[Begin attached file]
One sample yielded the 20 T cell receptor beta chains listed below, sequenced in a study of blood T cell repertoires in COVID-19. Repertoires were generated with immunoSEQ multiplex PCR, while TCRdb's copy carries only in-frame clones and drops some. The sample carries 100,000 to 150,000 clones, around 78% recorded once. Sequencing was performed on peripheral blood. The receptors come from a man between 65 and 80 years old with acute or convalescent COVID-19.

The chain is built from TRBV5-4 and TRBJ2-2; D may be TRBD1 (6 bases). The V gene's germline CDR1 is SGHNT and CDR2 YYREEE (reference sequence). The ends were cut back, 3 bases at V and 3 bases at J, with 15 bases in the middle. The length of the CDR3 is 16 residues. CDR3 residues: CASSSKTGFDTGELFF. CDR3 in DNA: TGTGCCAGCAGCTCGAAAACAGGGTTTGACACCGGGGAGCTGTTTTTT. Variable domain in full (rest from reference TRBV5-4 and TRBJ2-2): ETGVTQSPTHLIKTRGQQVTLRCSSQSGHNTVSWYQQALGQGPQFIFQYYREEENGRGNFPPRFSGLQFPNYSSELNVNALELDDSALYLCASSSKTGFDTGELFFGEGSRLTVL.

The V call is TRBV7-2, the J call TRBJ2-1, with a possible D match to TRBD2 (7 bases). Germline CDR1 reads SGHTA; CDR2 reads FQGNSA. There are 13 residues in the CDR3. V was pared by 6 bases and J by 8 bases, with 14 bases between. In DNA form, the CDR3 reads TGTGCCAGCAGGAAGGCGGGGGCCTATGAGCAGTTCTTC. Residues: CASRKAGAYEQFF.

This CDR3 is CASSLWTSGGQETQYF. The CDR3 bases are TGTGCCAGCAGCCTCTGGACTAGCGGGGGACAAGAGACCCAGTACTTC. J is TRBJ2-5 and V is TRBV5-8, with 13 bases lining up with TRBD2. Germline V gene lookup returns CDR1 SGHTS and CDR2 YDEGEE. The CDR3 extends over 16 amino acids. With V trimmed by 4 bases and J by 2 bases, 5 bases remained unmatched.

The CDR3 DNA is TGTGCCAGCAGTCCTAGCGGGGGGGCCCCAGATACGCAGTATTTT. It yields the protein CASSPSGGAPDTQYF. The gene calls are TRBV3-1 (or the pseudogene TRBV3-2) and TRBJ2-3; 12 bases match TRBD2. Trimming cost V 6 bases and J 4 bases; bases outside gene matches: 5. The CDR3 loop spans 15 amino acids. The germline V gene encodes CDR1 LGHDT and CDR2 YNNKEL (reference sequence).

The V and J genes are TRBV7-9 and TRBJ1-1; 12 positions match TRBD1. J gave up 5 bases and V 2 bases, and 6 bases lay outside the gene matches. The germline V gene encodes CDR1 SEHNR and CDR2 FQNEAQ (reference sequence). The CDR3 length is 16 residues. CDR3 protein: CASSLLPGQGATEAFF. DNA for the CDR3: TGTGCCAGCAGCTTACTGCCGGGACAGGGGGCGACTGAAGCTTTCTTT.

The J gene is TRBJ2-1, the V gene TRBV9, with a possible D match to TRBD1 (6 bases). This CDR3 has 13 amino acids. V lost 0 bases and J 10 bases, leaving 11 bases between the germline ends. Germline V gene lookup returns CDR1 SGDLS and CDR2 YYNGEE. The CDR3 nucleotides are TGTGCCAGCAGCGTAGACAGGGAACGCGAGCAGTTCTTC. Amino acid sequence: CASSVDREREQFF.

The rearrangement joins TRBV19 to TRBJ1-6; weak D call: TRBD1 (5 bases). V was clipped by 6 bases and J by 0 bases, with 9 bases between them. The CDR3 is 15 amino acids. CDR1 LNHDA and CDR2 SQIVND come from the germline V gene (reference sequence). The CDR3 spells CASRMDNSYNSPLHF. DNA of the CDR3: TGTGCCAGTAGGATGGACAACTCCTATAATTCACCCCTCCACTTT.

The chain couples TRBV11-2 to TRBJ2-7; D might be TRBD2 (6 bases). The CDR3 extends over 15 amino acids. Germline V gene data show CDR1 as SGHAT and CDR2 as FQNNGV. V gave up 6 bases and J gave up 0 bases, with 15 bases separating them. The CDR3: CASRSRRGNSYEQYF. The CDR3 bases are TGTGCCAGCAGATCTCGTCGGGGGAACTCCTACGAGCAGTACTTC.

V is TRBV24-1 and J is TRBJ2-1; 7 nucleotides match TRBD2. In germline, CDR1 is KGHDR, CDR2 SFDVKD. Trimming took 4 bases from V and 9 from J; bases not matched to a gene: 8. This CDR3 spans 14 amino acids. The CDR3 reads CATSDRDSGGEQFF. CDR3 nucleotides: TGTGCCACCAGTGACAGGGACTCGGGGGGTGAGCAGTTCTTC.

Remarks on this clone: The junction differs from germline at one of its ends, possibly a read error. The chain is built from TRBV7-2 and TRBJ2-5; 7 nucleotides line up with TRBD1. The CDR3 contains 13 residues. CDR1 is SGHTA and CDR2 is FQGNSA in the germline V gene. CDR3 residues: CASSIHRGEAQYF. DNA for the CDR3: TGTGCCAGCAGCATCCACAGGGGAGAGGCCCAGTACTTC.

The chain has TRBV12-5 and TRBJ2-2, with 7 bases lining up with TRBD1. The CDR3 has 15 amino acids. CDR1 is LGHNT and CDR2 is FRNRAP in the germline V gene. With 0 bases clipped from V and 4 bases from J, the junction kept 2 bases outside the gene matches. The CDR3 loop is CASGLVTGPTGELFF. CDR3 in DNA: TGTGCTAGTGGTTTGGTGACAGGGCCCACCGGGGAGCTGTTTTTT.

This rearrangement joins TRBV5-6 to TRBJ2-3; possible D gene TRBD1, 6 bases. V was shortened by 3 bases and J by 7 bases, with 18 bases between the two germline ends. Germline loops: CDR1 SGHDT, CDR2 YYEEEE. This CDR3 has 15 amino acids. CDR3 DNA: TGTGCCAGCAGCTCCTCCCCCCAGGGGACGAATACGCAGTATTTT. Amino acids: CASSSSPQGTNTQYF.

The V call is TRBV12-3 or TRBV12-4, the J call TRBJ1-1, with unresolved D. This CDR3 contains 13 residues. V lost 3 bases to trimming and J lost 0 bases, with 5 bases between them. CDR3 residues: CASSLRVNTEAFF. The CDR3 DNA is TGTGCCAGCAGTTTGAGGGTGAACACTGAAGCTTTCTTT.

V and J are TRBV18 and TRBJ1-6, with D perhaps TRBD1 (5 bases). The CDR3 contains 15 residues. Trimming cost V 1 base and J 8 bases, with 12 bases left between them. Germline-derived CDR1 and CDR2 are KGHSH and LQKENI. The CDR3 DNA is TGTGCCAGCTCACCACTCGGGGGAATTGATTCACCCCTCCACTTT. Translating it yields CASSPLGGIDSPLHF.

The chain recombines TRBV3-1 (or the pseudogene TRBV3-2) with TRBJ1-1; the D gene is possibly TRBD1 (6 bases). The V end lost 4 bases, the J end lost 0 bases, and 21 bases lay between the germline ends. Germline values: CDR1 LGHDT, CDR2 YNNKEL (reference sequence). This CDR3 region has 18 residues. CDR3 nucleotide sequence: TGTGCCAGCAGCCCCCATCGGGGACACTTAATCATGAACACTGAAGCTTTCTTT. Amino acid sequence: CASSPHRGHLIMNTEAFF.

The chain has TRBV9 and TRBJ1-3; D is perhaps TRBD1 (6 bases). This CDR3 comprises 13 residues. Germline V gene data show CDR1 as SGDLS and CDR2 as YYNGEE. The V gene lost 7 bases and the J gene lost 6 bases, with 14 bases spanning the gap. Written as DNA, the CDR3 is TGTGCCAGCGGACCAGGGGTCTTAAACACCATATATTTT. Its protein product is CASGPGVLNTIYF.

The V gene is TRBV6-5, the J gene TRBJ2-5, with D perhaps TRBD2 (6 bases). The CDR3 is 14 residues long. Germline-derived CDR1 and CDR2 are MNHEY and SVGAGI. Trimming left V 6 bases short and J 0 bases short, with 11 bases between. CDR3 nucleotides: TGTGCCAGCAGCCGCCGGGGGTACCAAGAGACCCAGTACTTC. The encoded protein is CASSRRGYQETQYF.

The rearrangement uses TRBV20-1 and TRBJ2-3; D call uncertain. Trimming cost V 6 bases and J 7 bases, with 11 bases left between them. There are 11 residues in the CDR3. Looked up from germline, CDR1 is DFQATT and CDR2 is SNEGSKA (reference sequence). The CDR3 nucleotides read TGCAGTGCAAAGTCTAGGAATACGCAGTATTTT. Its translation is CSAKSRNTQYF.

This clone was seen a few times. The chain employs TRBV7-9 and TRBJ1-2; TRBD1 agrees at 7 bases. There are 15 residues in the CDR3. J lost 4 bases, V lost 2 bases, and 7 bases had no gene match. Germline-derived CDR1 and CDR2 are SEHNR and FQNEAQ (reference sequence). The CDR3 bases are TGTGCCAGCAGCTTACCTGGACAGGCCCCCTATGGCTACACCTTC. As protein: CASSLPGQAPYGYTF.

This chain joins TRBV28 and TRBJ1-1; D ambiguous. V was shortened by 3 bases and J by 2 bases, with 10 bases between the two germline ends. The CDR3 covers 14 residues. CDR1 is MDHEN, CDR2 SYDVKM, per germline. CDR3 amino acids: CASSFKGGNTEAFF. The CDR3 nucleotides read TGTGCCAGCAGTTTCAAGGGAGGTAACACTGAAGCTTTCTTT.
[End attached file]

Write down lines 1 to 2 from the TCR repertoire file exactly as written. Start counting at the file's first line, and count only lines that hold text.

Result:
One sample yielded the 20 T cell receptor beta chains listed below, sequenced in a study of blood T cell repertoires in COVID-19. Repertoires were generated with immunoSEQ multiplex PCR, while TCRdb's copy carries only in-frame clones and drops some. The sample carries 100,000 to 150,000 clones, around 78% recorded once. Sequencing was performed on peripheral blood. The receptors come from a man between 65 and 80 years old with acute or convalescent COVID-19.

The chain is built from TRBV5-4 and TRBJ2-2; D may be TRBD1 (6 bases). The V gene's germline CDR1 is SGHNT and CDR2 YYREEE (reference sequence). The ends were cut back, 3 bases at V and 3 bases at J, with 15 bases in the middle. The length of the CDR3 is 16 residues. CDR3 residues: CASSSKTGFDTGELFF. CDR3 in DNA: TGTGCCAGCAGCTCGAAAACAGGGTTTGACACCGGGGAGCTGTTTTTT. Variable domain in full (rest from reference TRBV5-4 and TRBJ2-2): ETGVTQSPTHLIKTRGQQVTLRCSSQSGHNTVSWYQQALGQGPQFIFQYYREEENGRGNFPPRFSGLQFPNYSSELNVNALELDDSALYLCASSSKTGFDTGELFFGEGSRLTVL.